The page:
Even though we would love to have a signal in every city in America, several factors determine whether we are able to put a signal in a particular area. The main factor is the availability of frequencies. The Federal Communications Commission (FCC) regulates all broadcast frequencies in the United States. Currently, most markets do not have any frequencies available. One option we have is to buy an existing high-powered station, but most of these stations sell for millions of dollars, a price generally out of WPER’s reach.
Building low-powered stations (called translators, because they “translate” from one frequency to another) is also an option. Though translators do not cover as large an area as a full-power station, they still provide usable service. Unfortunately, the FCC has not accepted new translator applications for a number of years.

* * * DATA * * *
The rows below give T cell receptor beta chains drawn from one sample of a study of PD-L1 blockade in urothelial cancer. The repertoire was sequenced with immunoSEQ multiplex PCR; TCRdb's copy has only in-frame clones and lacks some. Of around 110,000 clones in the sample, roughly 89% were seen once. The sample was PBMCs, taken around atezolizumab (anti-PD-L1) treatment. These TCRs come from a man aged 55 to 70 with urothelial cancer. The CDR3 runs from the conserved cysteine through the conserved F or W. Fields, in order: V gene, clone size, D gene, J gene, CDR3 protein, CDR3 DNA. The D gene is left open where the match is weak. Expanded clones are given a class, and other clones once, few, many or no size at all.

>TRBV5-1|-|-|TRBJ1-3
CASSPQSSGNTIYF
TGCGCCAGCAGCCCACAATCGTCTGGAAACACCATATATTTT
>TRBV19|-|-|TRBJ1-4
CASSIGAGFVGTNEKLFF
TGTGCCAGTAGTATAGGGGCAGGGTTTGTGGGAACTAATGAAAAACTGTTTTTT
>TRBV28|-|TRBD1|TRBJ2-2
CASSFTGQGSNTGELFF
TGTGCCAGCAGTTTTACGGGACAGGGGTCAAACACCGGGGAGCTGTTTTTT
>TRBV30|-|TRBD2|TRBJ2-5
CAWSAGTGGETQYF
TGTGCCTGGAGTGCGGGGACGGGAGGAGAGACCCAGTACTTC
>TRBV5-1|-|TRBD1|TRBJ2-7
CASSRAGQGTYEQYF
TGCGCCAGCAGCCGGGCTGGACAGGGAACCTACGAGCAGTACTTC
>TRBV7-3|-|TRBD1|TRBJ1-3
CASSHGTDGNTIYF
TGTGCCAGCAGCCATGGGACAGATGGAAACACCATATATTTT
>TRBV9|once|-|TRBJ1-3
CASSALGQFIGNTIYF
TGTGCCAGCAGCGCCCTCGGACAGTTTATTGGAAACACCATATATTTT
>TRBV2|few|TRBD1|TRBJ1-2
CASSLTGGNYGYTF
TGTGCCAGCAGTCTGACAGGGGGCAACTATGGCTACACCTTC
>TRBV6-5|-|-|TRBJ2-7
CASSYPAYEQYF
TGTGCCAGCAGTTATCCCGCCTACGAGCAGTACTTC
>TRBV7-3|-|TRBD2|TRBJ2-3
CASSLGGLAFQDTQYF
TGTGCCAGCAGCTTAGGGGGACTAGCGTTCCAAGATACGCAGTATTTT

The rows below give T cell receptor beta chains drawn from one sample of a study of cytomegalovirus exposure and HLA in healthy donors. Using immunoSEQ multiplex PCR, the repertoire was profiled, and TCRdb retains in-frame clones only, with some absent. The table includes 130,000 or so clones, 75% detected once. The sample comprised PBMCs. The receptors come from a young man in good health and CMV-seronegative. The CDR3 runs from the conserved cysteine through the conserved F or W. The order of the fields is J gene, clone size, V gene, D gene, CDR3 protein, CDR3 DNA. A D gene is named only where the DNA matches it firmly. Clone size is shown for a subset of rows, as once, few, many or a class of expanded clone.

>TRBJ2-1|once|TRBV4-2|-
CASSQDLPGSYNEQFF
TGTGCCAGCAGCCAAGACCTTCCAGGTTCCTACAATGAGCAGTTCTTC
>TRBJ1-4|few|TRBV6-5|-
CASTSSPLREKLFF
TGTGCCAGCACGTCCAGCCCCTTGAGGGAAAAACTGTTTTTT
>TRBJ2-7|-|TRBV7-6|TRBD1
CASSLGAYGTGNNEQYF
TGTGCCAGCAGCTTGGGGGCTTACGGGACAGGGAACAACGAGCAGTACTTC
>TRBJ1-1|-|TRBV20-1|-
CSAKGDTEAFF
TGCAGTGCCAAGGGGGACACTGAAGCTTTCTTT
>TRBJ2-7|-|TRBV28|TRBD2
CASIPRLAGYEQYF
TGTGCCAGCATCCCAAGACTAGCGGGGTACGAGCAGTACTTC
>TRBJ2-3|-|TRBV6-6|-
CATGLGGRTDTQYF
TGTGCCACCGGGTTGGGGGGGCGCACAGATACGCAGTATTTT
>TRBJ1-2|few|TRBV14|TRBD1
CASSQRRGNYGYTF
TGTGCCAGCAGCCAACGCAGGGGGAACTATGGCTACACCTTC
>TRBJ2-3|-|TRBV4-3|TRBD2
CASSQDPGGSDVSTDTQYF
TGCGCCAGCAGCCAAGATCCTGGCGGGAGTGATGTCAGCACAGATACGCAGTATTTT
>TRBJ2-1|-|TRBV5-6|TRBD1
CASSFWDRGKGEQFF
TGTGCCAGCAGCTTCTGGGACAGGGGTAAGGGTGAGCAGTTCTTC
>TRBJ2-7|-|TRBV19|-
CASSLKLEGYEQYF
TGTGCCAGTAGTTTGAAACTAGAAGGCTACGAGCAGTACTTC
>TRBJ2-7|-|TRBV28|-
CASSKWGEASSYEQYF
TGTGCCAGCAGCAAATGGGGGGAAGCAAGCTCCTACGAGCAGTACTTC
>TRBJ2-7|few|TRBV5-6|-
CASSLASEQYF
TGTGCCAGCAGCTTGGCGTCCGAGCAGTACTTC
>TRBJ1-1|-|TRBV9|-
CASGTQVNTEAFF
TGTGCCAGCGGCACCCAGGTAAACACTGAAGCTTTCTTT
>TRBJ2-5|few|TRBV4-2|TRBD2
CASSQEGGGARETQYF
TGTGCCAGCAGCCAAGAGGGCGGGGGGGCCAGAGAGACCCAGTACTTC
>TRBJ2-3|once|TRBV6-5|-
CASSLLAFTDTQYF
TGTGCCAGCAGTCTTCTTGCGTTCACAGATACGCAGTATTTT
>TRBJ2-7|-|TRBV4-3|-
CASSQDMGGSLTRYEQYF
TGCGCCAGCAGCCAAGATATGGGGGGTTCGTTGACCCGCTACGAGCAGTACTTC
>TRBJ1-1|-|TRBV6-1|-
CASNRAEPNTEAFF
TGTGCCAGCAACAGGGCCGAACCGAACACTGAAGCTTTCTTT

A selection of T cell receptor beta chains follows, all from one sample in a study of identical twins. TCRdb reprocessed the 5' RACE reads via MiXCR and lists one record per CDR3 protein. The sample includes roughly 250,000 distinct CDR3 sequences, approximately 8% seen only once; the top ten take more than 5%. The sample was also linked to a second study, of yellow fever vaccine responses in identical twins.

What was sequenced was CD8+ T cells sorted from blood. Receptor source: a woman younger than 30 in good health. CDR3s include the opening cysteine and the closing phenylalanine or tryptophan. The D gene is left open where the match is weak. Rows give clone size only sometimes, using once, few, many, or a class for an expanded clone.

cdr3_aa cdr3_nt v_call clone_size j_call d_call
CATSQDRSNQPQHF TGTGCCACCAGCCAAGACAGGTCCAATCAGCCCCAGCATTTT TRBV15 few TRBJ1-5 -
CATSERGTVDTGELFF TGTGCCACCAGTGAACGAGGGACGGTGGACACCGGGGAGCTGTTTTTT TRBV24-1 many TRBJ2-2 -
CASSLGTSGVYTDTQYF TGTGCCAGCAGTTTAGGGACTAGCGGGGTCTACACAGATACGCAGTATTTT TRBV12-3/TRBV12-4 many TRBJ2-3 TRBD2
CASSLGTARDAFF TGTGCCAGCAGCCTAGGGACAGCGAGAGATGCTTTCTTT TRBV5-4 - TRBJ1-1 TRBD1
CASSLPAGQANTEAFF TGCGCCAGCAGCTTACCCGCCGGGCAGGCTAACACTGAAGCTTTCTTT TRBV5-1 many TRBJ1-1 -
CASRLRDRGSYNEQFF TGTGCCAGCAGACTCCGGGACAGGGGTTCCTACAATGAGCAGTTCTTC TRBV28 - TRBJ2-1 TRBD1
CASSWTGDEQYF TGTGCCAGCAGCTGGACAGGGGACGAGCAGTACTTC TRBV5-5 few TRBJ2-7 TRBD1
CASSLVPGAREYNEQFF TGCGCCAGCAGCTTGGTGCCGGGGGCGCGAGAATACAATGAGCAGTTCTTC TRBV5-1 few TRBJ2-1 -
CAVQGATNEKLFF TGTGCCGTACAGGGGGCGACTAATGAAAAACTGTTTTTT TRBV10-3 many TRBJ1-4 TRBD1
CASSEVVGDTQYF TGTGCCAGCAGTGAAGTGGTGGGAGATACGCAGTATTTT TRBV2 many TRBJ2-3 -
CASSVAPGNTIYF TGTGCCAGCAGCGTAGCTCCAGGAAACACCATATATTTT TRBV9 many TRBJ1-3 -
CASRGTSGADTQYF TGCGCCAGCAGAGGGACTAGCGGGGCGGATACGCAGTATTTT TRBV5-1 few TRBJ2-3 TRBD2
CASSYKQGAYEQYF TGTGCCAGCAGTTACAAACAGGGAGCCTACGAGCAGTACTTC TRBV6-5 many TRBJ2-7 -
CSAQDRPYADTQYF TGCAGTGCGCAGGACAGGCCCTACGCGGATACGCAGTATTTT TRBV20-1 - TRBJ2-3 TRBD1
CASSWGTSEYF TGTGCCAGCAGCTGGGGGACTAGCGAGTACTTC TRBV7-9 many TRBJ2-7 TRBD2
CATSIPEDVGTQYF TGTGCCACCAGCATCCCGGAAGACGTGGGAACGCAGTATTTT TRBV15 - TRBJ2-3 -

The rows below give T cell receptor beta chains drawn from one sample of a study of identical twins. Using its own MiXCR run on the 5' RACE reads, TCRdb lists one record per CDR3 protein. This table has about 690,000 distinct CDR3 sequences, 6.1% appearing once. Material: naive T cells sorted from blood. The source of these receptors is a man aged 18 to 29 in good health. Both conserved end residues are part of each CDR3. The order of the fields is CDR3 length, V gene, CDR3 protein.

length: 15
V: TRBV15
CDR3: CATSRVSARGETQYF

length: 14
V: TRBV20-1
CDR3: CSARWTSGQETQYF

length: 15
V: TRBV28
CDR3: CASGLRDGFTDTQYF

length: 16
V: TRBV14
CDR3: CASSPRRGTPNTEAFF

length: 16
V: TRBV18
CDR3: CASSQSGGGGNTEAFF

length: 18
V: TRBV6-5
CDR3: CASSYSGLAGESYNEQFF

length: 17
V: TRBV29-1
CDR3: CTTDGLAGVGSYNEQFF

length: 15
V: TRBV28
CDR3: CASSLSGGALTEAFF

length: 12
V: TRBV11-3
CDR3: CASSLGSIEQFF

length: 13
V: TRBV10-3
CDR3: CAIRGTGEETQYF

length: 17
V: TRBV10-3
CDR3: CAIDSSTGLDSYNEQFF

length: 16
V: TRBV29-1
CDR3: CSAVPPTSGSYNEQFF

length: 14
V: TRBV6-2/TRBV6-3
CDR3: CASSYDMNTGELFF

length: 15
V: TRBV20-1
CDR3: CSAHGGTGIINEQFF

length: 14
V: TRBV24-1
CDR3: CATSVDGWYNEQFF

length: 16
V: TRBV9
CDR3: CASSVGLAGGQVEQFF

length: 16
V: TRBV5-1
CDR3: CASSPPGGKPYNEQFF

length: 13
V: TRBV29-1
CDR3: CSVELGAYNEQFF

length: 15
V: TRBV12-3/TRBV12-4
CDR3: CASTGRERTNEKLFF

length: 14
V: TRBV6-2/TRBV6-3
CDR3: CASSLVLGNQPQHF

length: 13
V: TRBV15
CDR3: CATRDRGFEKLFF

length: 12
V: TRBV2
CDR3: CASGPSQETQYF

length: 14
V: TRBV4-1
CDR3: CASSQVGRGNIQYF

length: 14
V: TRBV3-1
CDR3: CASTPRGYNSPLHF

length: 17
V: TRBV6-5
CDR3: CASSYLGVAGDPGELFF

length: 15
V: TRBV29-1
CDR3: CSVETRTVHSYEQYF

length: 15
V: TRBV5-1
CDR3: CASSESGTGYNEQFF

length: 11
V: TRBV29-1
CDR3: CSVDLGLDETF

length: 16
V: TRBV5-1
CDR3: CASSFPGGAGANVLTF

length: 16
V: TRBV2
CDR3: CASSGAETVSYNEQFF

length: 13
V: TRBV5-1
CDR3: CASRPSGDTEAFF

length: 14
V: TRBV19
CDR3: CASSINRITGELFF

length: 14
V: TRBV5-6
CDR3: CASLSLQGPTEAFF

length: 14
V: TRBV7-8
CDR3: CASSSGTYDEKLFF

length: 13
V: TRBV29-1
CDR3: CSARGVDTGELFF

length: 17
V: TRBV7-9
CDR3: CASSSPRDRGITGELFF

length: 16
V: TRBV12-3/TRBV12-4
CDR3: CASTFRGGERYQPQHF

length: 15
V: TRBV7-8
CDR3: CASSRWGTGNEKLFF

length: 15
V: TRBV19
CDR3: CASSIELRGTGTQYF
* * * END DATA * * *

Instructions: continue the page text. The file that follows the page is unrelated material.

Because full-power stations take priority over translators, if an existing translator causes interference with another full-power station (even a new station), the translator must be removed.
Even with permission from the FCC, a station or translator can still take years to build. FCC and Federal Aviation Administration (FAA) regulations, availability of land and tower space, local zoning laws, EPA restrictions and even weather can affect the timetable of building a signal or make it impossible to build.